Question: What’s one thing I’m doing wrong if my e-commerce business frequently sees customers abandon their shopping carts?
Not Breaking the Checkout Process Into Bite-Sized Steps
“Your conversions will increase if you break up your checkout process into bite-sized chunks, so that each step takes no more than 30 seconds to fill out. We’re all impatient, and seeing a long form to fill out that we know will take several minutes to complete will lead to cart abandonment. Clearly show the user which step they are on at the top of the page and make each step short and sharp.”
Not Capturing the Intent
“You can easily find articles online to optimize your checkout flow, but abandonment is common for all e-commerce businesses. What’s important is capturing the leads that have gotten this deep. Make sure you have retargeting cookies, exit intent pop-ups, and abandonment emails set up so you can at least remarket to these visitors.”
Making Check Out a Pain
“I’ve seen this happen with some of my own projects, and I know I do it myself when it comes to impulse-buying sometimes. One of the biggest things that gets in the way is forcing a login when it isn’t necessary. A “guest checkout” that doesn’t require creating an account is a great way to reduce abandoned carts.”
Not Offering Enough Incentive
“Unless there is a high need for a certain product or service, consumers are not likely to make a purchase right away from a brand that they don’t know well and trust. However, if you offer an immediate coupon code or gift card with their first purchase, this immediately intrigues them and gives them a reason to check out right at the point of visiting your website.”
Including a Poor Mobile Checkout Experience
“For key demographics, a mobile device is the preferred shopping platform. And yet, many e-commerce stores offer a checkout experience on mobile that would make a saint tear their hair out. Bad UX, complex checkouts, and non-responsive interfaces are sale-killers. I’ve abandoned many carts because I couldn’t be bothered to spend twenty minutes dealing with the registration and checkout process. “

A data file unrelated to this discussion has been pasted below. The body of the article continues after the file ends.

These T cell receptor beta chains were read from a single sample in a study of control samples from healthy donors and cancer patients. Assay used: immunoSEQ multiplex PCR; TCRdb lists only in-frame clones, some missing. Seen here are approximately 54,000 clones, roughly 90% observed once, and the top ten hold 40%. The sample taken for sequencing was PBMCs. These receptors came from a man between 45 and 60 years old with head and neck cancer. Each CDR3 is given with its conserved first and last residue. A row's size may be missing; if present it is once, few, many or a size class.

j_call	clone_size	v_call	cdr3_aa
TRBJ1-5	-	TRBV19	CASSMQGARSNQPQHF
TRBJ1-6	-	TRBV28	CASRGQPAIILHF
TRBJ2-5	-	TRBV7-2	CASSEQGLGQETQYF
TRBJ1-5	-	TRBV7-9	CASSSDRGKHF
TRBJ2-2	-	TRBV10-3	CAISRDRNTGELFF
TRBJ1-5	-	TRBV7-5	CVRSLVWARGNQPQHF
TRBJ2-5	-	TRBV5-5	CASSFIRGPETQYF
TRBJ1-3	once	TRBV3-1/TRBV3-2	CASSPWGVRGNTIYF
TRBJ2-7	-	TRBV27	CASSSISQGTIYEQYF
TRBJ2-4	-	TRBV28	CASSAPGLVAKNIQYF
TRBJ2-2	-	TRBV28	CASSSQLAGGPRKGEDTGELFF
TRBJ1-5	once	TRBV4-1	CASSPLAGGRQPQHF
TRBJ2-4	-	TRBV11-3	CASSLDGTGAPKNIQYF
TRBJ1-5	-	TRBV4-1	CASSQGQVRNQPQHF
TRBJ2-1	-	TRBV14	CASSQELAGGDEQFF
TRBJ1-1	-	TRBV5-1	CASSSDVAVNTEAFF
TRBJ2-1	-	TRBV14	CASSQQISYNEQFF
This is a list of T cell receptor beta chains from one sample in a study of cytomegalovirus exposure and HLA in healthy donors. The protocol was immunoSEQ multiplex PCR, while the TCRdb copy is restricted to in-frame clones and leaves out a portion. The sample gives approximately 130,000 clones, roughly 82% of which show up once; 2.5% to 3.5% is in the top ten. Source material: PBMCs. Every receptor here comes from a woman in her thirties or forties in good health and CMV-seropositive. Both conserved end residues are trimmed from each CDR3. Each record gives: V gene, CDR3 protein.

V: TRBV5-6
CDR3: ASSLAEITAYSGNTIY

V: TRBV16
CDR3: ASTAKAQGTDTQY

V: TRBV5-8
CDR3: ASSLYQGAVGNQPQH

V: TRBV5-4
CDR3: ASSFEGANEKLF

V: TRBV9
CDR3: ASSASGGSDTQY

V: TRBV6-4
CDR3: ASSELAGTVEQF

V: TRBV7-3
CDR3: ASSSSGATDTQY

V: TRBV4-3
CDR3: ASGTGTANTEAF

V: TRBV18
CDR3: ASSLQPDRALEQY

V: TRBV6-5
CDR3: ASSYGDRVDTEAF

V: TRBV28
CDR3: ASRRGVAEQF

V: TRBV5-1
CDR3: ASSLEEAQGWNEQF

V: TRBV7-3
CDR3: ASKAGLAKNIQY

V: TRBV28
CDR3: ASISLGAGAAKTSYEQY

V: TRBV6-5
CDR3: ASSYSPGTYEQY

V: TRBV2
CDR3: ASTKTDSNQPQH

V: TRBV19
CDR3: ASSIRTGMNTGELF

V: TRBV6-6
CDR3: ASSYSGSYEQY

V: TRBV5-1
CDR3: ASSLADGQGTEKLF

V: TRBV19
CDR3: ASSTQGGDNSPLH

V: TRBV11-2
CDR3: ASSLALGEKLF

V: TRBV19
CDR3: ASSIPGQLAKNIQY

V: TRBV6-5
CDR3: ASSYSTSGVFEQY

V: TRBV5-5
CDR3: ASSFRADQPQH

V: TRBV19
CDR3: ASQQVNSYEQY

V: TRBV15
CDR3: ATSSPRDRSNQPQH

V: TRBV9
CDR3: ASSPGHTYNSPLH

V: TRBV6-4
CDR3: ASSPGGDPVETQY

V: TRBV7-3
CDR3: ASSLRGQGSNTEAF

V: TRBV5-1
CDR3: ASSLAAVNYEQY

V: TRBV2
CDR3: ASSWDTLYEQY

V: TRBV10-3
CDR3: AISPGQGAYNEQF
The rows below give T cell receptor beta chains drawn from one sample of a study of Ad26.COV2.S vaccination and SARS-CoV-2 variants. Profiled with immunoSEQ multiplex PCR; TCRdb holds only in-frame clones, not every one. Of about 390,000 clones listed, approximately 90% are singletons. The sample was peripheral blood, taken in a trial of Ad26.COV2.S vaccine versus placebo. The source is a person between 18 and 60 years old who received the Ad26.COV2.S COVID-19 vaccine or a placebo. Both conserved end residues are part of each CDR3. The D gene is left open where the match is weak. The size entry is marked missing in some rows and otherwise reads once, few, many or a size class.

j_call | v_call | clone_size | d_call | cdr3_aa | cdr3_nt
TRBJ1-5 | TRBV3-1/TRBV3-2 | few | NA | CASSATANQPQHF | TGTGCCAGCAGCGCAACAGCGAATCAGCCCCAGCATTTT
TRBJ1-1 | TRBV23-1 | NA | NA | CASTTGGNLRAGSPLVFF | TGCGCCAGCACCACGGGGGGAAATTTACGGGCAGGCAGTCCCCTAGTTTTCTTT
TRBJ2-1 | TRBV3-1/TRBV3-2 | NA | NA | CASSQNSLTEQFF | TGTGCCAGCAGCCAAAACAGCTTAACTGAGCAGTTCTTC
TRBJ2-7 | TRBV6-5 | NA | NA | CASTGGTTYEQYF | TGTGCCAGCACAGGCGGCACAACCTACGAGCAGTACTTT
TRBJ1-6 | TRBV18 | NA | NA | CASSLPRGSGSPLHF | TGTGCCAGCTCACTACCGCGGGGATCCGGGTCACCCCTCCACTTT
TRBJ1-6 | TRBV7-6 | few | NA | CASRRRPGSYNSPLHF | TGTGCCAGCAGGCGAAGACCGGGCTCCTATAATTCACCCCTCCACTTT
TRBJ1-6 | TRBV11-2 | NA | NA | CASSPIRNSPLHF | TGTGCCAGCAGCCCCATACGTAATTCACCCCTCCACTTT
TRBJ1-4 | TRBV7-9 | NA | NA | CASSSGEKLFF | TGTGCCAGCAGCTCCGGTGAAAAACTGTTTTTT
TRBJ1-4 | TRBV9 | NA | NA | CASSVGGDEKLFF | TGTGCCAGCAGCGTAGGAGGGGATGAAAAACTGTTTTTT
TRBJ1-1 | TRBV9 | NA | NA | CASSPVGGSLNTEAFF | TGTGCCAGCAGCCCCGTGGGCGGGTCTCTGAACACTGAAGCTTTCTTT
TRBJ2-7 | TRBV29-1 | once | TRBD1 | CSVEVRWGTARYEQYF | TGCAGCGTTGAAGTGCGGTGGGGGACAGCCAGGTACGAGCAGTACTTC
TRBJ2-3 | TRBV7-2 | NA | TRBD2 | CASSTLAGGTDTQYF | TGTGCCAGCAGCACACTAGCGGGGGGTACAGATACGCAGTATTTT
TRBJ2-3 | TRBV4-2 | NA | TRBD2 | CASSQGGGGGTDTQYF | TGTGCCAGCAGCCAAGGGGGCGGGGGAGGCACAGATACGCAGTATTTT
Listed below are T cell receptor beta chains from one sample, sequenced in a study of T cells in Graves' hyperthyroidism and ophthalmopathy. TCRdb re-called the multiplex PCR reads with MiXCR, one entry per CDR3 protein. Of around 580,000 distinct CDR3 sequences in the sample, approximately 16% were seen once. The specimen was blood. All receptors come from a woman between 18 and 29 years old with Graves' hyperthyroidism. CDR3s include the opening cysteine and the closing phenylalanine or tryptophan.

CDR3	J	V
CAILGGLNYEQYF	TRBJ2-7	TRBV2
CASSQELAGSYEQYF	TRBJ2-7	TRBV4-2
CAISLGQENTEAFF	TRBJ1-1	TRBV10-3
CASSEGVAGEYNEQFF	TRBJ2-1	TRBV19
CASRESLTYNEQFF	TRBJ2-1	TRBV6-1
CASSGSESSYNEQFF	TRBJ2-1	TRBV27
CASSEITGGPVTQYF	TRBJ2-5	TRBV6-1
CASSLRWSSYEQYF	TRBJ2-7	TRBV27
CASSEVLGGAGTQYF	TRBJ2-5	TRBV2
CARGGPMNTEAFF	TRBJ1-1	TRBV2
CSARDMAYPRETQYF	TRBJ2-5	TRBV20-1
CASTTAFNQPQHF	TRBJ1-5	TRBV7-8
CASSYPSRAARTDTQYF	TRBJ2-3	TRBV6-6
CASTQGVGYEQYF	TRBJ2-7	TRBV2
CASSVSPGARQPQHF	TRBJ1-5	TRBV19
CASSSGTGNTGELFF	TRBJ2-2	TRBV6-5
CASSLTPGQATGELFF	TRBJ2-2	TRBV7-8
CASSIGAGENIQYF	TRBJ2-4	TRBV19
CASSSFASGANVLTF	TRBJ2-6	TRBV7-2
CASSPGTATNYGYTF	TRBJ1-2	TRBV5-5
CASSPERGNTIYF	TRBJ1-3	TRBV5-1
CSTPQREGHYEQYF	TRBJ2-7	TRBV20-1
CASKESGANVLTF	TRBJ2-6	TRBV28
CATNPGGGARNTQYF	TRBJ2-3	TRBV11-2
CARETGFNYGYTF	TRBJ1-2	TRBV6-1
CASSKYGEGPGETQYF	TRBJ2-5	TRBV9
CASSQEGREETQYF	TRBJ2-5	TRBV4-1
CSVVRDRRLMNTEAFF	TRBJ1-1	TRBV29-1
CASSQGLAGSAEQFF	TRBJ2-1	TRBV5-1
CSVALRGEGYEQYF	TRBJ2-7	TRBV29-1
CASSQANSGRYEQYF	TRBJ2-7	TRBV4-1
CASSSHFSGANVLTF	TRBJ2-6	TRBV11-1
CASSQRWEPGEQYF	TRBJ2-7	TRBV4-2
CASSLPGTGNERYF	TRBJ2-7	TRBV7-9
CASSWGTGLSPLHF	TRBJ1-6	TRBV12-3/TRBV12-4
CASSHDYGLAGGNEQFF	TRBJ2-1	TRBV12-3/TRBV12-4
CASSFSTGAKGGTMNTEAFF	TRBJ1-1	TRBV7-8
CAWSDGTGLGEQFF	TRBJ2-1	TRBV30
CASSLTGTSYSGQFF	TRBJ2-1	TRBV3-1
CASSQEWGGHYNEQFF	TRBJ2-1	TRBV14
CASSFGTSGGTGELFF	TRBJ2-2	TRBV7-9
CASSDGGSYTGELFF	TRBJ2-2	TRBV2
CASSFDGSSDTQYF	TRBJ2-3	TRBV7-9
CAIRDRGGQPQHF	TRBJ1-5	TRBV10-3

Not Pointing Out the Exits
“A lot of customers are window-shopping and they should be allowed to do so. Don’t try to trap them into a purchase, when they’re just browsing around.
If you point out the exits and provide frequent turnarounds, then customers will feel comfortable. That’s what you want: customers who are happy they made a purchase, not customers who feel forced into one.
Not Offering Free Shipping
“It is better to include the cost of shipping in the price than to add it on during the checkout process. People see value in the product they are paying for and reason that shipping is a sort of “tax.” Amazon Prime and many other brands have set the new standard for free shipping and consumers expect it now. Offer free shipping even if it means you raise the price of the product by a few dollars.”
Not Looking Trustworthy
“Most customers are rightly concerned about the common problem of credit card fraud. If you haven’t done enough to make your website look professional and trustworthy, certain customers are going to hear the alarm bells getting louder and louder the closer they get to filling in their information.”
Not Reducing Friction to Overcome Buyer Remorse
“In the e-commerce world, buyer remorse often happens BEFORE the purchase. It often occurs when they reach the checkout and see just how many items they’ve added (and how much money they’ve accumulated). Have a simple and quick checkout process (think Amazon’s ‘one-click’ checkout) that gets the customer from cart to the “Thank You” page in as few steps as possible.”
Not Implementing a Live Chat
“First, ask yourself if you are bringing the right people to your website. On the flipside, are you speaking to their pain or need? If you see people leaving your shopping cart, consider implementing live chat to answer any questions they may have and to offer help. If they go through your shopping cart and can’t find answers, they will likely go elsewhere.”